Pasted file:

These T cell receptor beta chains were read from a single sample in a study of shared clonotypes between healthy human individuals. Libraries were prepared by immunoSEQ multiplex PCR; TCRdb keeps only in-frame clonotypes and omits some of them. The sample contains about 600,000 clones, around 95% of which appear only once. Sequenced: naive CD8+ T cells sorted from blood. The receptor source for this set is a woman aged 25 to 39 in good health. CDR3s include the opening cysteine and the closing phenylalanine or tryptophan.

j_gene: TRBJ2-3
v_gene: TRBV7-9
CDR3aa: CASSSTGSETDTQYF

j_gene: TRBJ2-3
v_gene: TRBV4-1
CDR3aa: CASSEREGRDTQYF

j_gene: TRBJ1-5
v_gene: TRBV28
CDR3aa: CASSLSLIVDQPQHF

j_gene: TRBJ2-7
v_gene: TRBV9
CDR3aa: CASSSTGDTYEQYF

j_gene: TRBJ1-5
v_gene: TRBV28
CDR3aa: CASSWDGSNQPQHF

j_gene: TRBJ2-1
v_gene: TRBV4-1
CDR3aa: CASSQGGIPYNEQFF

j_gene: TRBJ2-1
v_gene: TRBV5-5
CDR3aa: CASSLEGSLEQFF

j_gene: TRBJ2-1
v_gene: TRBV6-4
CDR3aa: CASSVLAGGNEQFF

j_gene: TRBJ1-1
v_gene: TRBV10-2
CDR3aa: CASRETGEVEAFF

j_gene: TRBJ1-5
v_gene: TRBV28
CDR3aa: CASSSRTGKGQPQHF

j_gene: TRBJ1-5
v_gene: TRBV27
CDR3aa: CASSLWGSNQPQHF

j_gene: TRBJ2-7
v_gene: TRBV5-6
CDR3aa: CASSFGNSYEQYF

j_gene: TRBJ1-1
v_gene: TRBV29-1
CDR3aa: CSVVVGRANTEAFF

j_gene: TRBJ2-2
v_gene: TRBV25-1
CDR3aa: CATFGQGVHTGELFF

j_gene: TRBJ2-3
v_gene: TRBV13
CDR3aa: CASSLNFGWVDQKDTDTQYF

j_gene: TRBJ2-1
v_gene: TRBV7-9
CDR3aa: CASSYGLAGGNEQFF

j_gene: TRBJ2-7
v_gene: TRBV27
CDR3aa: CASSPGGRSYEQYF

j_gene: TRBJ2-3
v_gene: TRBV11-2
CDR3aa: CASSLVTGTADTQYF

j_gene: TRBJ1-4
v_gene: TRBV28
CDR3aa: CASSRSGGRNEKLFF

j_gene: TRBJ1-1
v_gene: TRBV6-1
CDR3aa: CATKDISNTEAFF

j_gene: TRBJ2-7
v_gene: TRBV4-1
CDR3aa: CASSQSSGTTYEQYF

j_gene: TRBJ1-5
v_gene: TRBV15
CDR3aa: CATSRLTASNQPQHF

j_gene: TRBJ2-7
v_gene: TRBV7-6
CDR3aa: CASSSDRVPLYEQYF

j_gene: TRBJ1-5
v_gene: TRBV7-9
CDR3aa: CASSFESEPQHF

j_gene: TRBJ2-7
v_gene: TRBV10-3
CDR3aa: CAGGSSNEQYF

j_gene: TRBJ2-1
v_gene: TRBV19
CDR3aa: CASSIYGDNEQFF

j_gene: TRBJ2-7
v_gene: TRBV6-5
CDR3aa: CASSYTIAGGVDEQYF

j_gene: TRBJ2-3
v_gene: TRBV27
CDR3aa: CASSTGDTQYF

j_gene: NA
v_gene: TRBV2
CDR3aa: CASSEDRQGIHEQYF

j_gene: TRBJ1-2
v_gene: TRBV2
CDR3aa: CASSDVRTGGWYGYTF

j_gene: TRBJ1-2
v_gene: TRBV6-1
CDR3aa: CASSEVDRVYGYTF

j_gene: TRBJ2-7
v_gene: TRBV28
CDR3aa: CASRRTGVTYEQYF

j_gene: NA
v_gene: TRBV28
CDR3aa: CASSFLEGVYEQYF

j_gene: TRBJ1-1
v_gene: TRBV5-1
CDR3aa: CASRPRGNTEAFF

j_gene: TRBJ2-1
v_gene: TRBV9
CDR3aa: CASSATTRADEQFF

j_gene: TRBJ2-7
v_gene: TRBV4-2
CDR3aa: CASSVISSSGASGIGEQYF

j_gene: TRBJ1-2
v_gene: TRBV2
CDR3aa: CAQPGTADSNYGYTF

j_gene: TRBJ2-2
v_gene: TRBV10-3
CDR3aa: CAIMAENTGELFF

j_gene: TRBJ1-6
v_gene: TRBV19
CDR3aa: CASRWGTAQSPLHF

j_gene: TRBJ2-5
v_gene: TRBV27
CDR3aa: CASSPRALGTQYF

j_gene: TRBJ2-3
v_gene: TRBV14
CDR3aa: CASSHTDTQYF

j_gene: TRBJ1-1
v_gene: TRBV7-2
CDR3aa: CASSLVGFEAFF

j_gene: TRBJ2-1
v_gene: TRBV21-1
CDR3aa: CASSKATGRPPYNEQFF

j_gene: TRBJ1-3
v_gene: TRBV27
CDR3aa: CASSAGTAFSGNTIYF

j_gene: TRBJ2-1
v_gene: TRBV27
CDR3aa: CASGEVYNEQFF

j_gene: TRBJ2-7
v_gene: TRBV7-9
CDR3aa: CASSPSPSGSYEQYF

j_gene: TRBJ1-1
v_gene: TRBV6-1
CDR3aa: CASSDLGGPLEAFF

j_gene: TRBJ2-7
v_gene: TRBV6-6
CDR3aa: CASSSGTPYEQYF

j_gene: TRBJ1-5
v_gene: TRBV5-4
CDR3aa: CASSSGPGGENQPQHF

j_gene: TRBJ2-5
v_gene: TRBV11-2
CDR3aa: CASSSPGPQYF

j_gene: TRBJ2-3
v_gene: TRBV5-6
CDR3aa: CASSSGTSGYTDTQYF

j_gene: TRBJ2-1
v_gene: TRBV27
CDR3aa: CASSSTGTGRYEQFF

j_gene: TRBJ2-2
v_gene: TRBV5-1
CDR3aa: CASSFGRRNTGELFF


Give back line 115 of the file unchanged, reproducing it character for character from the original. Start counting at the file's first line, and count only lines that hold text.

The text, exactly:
CDR3aa: CAIMAENTGELFF